“The rule of law” in action in Shanghai

The best chapter in Jasper Becker’s book The Chinese is titled “The Rule of Law,” in which he raises the rhetorical question of whether the phrase refers to laws that impose limits on government powers, or laws that are used to keep the citizens subservient to leaders who are, needless to say, totally above any laws at all. We all know the answer to the question.

Ever since the end of 1979, when Deng announced with great fanfare that China would live under “the rule of law,” there’s been an awful lot of noise about this catch-phrase, and it’s interesting (if utterly unsurprising) to see how it works when put to the test. A fascinating, funny and scary article looks at The Rule of Law in action as it traces the arbitration case of a US firm trying to chase the China dream in Shanghai.

It’s too long and complex a story for me to distill here, especially as I’m getting ready to pack for the hospital, but this gives you an idea of what the process of arbitration in China can be like:

In April, more than a year after the arbitrators heard the case, Origon’s attorneys in China sent a letter to the arbitration commission alleging that officials from the Shanghai People’s Court had “improperly interfered.” The attorneys urged commission officials to “eradicate interference … to ensure an early impartial arbitration to this case.”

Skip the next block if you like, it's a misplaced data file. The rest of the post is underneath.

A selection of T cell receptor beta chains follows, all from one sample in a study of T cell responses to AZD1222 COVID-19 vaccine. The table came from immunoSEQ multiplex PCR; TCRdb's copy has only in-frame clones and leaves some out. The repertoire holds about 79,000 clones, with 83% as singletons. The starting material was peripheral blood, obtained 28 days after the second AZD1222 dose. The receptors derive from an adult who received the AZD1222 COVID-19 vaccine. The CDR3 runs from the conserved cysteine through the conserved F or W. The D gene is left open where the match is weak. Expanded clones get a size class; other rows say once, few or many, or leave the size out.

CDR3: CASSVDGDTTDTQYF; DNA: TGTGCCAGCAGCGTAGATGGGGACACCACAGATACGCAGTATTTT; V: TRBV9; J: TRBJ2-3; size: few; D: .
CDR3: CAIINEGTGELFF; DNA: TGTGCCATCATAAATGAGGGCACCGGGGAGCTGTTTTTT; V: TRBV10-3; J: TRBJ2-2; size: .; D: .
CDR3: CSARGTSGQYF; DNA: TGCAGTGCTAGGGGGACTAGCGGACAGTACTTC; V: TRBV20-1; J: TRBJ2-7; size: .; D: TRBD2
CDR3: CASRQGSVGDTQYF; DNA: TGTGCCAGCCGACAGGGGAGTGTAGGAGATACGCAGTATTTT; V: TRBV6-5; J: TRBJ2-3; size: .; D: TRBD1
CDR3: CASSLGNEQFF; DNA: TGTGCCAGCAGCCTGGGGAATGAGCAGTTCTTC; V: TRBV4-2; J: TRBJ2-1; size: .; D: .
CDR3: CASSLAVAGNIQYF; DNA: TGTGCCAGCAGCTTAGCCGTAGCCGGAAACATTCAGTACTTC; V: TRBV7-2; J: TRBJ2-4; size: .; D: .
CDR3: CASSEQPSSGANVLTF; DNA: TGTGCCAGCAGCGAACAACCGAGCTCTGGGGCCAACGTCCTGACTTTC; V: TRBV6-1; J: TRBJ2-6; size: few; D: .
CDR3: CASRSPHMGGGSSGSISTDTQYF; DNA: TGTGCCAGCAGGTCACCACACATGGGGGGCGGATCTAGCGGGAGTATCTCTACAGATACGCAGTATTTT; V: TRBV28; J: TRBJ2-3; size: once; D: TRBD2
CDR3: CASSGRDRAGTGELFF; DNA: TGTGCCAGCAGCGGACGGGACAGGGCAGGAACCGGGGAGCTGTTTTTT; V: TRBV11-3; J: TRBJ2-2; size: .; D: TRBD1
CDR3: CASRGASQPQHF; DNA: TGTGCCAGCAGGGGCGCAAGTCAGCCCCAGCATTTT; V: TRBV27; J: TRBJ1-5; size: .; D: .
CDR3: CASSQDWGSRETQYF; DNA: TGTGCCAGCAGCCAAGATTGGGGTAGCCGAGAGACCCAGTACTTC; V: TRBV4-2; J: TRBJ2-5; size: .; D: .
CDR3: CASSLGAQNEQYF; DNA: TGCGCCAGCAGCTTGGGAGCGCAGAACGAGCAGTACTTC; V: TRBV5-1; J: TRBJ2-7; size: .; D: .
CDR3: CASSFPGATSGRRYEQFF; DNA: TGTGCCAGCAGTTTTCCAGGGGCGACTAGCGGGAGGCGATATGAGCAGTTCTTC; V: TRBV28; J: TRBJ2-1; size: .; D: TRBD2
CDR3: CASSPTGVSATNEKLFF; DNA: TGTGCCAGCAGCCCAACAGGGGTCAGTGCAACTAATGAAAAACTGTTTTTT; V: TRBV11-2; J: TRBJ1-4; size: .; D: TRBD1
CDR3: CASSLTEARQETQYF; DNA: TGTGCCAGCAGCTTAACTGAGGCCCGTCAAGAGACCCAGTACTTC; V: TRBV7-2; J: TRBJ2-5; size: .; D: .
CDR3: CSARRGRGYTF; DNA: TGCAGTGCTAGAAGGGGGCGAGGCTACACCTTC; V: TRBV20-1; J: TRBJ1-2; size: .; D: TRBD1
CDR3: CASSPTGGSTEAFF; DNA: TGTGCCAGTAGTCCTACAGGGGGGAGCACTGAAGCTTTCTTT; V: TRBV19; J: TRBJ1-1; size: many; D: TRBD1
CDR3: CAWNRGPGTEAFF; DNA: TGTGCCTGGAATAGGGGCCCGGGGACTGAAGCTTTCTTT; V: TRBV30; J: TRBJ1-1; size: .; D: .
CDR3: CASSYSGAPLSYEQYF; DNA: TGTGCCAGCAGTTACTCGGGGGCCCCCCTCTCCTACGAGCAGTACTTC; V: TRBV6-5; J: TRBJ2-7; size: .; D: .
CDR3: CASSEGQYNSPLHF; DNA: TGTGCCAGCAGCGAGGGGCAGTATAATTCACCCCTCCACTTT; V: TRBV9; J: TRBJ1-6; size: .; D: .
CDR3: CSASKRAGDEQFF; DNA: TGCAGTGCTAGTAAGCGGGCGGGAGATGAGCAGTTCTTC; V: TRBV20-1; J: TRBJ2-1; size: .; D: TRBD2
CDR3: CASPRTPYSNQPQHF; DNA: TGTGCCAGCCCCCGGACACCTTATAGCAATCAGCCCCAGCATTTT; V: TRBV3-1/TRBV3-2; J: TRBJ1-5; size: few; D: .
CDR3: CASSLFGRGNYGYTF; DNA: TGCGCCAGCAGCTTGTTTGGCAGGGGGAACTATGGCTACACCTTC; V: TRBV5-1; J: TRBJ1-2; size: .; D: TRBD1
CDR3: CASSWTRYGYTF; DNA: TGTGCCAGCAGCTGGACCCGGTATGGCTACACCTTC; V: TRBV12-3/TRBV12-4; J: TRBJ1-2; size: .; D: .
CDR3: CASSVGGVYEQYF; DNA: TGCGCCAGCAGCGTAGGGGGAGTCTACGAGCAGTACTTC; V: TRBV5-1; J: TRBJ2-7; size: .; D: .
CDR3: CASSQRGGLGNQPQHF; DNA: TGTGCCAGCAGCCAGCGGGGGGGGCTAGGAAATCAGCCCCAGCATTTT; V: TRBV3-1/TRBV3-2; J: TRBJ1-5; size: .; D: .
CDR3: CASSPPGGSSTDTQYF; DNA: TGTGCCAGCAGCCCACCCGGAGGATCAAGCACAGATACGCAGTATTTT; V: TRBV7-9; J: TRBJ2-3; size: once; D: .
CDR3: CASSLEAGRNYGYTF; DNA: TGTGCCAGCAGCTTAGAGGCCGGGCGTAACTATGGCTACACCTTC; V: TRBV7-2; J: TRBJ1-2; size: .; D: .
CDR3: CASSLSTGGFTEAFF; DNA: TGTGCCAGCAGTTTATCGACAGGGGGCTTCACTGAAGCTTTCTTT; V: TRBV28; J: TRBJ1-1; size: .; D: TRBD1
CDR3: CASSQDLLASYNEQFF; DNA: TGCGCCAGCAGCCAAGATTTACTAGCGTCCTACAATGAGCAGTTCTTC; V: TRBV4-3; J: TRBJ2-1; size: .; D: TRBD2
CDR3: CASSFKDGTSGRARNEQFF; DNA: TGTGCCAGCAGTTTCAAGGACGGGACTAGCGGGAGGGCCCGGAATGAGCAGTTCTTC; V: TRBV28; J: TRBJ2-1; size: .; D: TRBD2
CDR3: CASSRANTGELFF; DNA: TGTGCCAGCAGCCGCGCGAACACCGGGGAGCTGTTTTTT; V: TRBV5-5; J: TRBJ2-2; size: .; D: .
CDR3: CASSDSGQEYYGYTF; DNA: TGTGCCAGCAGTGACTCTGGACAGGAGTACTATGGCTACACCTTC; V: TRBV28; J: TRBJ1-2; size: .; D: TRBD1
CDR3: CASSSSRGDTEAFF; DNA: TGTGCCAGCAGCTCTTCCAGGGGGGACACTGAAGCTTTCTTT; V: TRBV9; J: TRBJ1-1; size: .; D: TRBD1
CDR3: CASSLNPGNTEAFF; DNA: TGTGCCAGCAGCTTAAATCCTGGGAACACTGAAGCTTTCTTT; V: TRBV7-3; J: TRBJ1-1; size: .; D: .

Two months later, Origon got an answer: Go elsewhere to resolve this dispute.

Yuan, Origon’s Beijing attorney, was furious. Not only had the arbitration panel refused to rule, but it also asked Origon to pay 95% of the arbitration fees, which could be tens of thousands of dollars.

“This is ridiculous,” Yuan said. “The reason we applied for arbitration is we want a resolution…. The ruling means nothing.”

Zhang Yue, an official at the arbitration center in Shanghai, said he couldn’t comment on the specifics of the case or the accusation of judicial interference. But he insisted that the panel was impartial and that the “rule of arbitration will protect the rights of both parties.”

It cannot be overemphasized: If you want to do business in China and you are expecting anything even faintly resembling traditional globally accepted business practices and standards you may be in for a serious shock. And don’t think that membership in the WTO has made much of a difference. And don’t think that that the much-touted Rule of Law b.s. will save your skin from unfairness, no matter how brazen or outrageous.

For now, as the article points out, you are at the mercy of mysterious forces (usually the Party or one of its officials), and if you try to control them or seek a fair resolution, you’ll most likely end up frustrated. And poor.

I also love the article’s ending, a rehash of the same old argument: The shell-shocked business owner says he has to be in China, it’s simply too big a market to ignore. And considering the nature of his business, he probably will make a profit eventually. But oh, the surprises and landmines along the way to reaching the China Dream.

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Richard Burger is the author of Behind the Red Door: Sex in China, an exploration of China's sexual revolution and its clash with traditional Chinese values.

The Discussion: One Comment

Hmmm. With nine billion in outstanding disputes on just one US Commercial Consul’s desk, suddenly, imperialism doesn’t look all that bad as an alternate method of arbitration.

December 27, 2003 @ 12:59 am | Comment

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